grounds to contest a will

UPDATED: Oct 1, 2022

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grounds to contest a will

I have left my property to a friend, but I have a sister and brother. My sister
is going to contest my will when I die. What are the grounds she can use to
contest my will?

Asked on February 5, 2018 under Estate Planning, Florida


SJZ, Member, New York Bar / FreeAdvice Contributing Attorney

Answered 4 years ago | Contributor

A person may leave his/her assets to anyone: that you left them to a friend not a relative is irrelevant. Here are the grounds to contest a will:
1) Incompetence: you were provably not mentally competent when you made the will.
2) Duress or coercion: you were forced to make it by illegal threats (of violence, blackmail, etc.).
3) Undue influence: you were disabled or houseband and a person upon whom you relied (e.g. a live-in caregiver) used their position of power over you to effectively "overpower" your will and get you to leave your estate to them or to someone they told you to leave it to.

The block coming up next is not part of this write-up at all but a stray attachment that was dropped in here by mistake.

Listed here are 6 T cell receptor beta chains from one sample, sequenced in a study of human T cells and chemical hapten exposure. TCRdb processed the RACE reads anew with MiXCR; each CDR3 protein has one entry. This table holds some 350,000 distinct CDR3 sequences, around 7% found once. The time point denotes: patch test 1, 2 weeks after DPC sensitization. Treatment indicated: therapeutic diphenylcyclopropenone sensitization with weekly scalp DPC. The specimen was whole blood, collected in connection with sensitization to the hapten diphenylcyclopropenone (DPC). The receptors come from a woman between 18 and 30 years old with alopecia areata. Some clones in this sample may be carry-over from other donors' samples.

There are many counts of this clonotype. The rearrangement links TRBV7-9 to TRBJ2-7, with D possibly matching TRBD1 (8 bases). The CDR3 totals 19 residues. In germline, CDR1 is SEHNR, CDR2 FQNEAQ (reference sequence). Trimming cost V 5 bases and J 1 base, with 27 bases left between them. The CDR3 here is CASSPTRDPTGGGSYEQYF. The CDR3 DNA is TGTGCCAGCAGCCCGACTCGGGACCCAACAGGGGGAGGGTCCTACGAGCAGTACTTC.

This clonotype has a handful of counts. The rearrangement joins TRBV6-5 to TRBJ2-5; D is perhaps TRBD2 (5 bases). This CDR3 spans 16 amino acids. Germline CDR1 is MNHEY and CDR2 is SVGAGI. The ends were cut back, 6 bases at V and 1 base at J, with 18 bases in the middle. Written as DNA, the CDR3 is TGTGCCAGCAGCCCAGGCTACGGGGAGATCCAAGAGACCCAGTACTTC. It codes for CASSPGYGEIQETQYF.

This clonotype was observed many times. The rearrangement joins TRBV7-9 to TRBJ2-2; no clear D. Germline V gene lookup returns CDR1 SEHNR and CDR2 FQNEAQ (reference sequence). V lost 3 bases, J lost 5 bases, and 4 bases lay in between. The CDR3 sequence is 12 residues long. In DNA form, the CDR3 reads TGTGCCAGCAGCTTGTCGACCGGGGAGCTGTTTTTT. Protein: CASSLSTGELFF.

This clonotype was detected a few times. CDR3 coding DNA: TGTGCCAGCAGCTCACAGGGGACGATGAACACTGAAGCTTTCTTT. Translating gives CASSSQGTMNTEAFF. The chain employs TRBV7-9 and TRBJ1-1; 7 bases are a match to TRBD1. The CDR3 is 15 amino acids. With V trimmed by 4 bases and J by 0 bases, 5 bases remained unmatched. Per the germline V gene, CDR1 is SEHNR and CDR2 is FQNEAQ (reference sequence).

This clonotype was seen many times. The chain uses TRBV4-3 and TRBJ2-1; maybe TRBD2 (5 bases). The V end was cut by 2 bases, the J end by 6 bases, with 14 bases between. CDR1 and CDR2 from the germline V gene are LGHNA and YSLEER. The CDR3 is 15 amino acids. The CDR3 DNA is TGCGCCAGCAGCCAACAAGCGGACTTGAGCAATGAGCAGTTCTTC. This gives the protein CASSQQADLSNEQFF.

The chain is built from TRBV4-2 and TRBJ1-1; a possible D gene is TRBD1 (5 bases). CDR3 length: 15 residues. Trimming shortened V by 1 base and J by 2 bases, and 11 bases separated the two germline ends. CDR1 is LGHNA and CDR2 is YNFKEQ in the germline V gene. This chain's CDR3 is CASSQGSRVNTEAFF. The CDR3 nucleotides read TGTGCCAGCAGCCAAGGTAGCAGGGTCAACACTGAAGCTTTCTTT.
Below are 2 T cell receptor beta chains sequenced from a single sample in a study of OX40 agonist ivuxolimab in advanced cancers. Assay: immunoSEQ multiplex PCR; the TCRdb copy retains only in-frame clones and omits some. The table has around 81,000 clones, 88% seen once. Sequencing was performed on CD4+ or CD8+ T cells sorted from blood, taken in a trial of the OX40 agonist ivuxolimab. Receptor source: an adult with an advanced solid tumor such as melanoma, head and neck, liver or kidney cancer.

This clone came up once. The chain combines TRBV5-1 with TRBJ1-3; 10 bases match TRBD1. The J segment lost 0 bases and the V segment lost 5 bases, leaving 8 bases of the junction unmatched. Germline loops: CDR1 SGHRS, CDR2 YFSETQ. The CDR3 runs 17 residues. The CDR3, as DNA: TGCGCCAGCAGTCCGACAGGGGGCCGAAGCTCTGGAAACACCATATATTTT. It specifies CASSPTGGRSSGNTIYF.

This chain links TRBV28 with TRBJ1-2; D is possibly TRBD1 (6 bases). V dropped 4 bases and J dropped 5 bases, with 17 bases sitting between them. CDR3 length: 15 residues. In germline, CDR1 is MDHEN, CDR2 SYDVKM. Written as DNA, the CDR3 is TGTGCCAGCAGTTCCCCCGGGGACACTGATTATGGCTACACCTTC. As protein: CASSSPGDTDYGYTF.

4) Fraud: essentially, you were tricked into signing this will in some way (e.g. shown one will, then given a different one to sign; convinced that you had to leave assets to someone to pay off a relative's debt or save someone's life or for someone good-sounding, but false, reason).
5) Some defect in how the will was signed--e.g. did not have the proper number of witnesses.

IMPORTANT NOTICE: The Answer(s) provided above are for general information only. The attorney providing the answer was not serving as the attorney for the person submitting the question or in any attorney-client relationship with such person. Laws may vary from state to state, and sometimes change. Tiny variations in the facts, or a fact not set forth in a question, often can change a legal outcome or an attorney's conclusion. Although has verified the attorney was admitted to practice law in at least one jurisdiction, he or she may not be authorized to practice law in the jurisdiction referred to in the question, nor is he or she necessarily experienced in the area of the law involved. Unlike the information in the Answer(s) above, upon which you should NOT rely, for personal advice you can rely upon we suggest you retain an attorney to represent you.

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